Neoliberalism only sees things in terms of rightness meaning its self-image sees no wrongness with the ideas it fixates on. The society and culture of neoliberalism is a disaster for the children and we see in England alone that a quarter of a million children are receiving mental health care.
The bottom line question is, where are our human hearts?
The State of our Hearts Tell us everything about Ourselves
The science of heart rate variability (HRV) gives us a way of exploring the incredible and wonderful world of the heart. HRV is a physiological marker of how we experience and regulate our emotions. HRV is relatively easy to measure. Rather than calculating the number of beats per minute we measure the time that elapse between one heart beat and the next one.
Dr. Bessel van der Kolk says, “The heart, gut and brain communicate intimately via the vagus nerve, the critical nerve involved in the expression and management of emotions in humans. We experience emotions in our body, not in our heads. Emotions are first a physical state and only secondary interpreted as a perception in the brain. By learning, literally how to control our heart, we learn how to gain mastery of our emotional brain and vice versa. We can actual change the state of our brain by what we do with our bodies. The way we move, the way we breath, the way we interact with other people physically. Important that we experience emotions in our body and not in our head.”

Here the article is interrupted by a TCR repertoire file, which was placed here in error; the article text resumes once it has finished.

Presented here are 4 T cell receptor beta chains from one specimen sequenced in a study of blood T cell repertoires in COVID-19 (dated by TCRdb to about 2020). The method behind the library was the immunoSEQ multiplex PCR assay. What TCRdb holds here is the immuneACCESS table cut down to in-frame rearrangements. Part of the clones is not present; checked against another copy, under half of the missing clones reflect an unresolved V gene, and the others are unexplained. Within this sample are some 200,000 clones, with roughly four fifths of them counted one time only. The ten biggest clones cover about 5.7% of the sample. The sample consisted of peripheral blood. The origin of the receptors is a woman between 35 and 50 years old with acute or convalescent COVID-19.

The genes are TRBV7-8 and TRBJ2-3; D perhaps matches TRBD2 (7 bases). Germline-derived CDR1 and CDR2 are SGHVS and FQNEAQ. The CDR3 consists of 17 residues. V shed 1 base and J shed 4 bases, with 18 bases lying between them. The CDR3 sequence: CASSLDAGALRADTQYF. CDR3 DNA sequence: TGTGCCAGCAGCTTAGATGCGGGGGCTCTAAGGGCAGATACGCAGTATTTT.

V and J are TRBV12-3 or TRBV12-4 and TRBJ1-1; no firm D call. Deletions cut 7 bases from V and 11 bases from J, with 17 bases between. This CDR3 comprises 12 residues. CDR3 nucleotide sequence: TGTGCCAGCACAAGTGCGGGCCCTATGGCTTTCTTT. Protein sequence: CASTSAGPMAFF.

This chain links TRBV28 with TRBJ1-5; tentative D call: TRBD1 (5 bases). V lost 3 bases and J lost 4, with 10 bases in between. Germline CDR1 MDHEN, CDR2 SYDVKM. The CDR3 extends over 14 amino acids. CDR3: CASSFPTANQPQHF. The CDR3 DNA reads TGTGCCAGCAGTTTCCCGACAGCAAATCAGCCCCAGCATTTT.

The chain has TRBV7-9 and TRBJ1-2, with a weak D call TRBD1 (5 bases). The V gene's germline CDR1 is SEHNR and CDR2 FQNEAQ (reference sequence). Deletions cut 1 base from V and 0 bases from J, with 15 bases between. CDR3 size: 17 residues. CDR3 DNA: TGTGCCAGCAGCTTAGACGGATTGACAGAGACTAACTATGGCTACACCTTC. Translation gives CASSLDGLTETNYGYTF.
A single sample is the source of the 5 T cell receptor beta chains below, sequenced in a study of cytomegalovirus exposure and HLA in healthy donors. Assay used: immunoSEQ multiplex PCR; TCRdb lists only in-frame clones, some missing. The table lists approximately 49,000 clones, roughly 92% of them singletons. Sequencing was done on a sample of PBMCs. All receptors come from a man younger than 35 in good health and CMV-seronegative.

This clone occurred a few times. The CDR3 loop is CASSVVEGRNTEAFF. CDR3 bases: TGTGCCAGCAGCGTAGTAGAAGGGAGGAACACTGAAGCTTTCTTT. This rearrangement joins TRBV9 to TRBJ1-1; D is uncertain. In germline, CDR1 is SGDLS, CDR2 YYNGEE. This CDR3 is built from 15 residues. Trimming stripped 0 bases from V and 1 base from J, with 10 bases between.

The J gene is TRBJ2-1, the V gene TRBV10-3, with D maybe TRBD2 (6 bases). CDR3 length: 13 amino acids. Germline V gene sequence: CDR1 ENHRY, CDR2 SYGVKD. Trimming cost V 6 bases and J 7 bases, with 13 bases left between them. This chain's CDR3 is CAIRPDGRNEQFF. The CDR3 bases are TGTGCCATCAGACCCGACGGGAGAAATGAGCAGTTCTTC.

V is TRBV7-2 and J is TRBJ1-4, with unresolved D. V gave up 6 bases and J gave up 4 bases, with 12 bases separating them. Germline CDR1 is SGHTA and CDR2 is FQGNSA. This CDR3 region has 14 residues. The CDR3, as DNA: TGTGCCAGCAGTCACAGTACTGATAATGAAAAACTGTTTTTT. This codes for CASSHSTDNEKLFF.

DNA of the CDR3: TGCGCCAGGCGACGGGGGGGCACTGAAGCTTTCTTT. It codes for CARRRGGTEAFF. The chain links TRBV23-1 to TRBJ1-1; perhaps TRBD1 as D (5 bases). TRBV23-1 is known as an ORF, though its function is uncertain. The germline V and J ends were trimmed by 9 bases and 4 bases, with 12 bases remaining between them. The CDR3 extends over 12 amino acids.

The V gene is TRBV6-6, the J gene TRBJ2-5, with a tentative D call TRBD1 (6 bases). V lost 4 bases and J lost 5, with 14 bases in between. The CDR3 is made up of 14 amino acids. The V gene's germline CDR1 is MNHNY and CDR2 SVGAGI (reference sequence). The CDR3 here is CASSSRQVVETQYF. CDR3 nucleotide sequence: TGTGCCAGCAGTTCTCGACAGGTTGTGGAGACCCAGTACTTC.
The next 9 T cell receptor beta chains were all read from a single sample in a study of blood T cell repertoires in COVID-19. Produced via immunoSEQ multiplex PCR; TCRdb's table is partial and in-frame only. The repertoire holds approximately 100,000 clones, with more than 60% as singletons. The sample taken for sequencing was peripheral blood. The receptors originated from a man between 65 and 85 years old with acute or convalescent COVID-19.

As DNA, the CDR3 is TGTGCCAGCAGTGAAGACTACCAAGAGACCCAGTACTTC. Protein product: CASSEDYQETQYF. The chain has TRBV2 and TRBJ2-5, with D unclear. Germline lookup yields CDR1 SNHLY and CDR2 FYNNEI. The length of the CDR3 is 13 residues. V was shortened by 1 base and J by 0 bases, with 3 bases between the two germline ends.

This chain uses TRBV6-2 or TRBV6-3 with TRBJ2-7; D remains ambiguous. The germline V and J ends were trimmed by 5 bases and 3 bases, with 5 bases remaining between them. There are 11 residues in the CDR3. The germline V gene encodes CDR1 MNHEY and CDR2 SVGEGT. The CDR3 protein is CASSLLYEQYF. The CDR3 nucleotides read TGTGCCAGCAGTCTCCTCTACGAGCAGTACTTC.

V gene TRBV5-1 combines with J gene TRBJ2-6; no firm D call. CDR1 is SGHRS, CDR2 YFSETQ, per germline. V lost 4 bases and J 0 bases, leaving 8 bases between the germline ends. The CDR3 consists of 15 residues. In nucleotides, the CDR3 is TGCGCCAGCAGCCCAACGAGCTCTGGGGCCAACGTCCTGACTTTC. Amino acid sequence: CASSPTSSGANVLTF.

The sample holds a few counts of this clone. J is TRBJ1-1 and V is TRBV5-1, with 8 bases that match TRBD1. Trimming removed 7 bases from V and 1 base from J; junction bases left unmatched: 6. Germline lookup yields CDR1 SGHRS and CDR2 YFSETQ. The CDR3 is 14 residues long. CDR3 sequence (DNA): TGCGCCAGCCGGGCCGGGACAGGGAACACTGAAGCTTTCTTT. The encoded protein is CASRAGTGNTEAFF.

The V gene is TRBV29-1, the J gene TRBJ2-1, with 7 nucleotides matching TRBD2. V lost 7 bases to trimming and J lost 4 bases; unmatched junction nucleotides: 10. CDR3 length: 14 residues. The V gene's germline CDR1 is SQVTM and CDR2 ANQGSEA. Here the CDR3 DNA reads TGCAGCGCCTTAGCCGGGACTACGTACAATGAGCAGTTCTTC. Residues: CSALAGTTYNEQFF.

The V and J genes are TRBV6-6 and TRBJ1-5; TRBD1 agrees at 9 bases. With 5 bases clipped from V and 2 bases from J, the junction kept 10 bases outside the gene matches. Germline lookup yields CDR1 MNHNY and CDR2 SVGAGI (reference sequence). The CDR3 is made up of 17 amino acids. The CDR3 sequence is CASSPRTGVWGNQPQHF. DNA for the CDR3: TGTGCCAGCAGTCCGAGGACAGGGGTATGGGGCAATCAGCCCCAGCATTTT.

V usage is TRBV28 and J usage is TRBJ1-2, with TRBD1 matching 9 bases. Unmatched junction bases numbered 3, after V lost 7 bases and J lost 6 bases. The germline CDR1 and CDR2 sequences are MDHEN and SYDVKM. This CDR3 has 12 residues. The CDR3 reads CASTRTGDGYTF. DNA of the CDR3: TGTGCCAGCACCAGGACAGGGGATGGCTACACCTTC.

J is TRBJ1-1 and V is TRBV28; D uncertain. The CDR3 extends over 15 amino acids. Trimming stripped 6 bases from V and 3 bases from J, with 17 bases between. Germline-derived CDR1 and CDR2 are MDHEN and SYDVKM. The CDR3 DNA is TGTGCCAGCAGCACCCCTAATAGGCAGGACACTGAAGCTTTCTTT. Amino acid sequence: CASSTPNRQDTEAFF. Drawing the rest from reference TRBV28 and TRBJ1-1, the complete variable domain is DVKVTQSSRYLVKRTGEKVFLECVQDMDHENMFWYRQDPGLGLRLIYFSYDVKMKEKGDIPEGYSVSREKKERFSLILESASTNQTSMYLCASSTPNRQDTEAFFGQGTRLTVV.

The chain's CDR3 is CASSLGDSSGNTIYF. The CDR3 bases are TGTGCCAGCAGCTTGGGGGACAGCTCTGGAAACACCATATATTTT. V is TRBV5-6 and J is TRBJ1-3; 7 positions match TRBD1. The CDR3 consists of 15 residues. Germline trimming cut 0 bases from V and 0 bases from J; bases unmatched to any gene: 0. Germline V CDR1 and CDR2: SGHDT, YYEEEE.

The American Institute of Stress has reported that up to 90% of doctor’s visits are stress related. The HRV of a patient gives us a full readout in terms of health, medical diagnosis and treatment pathways that will bring a person back to harmony and health. Bottom line, the heart knows what is going on in the body. In fact, it knows everything that is going on even with our emotions and minds. HRV can provide information to users about situations where their stress or anxiety levels may be higher than normal.
Heart rate variability, or heart rhythms stand out as the most dynamic and reflective indicator of one’s emotional states, current stress and cognitive processes. An optimal flexible level of HRV reflects healthy function too little variation indicates chronic stress and pathology. The HRV of any individual is directly dependent on vagus nerve tone and function.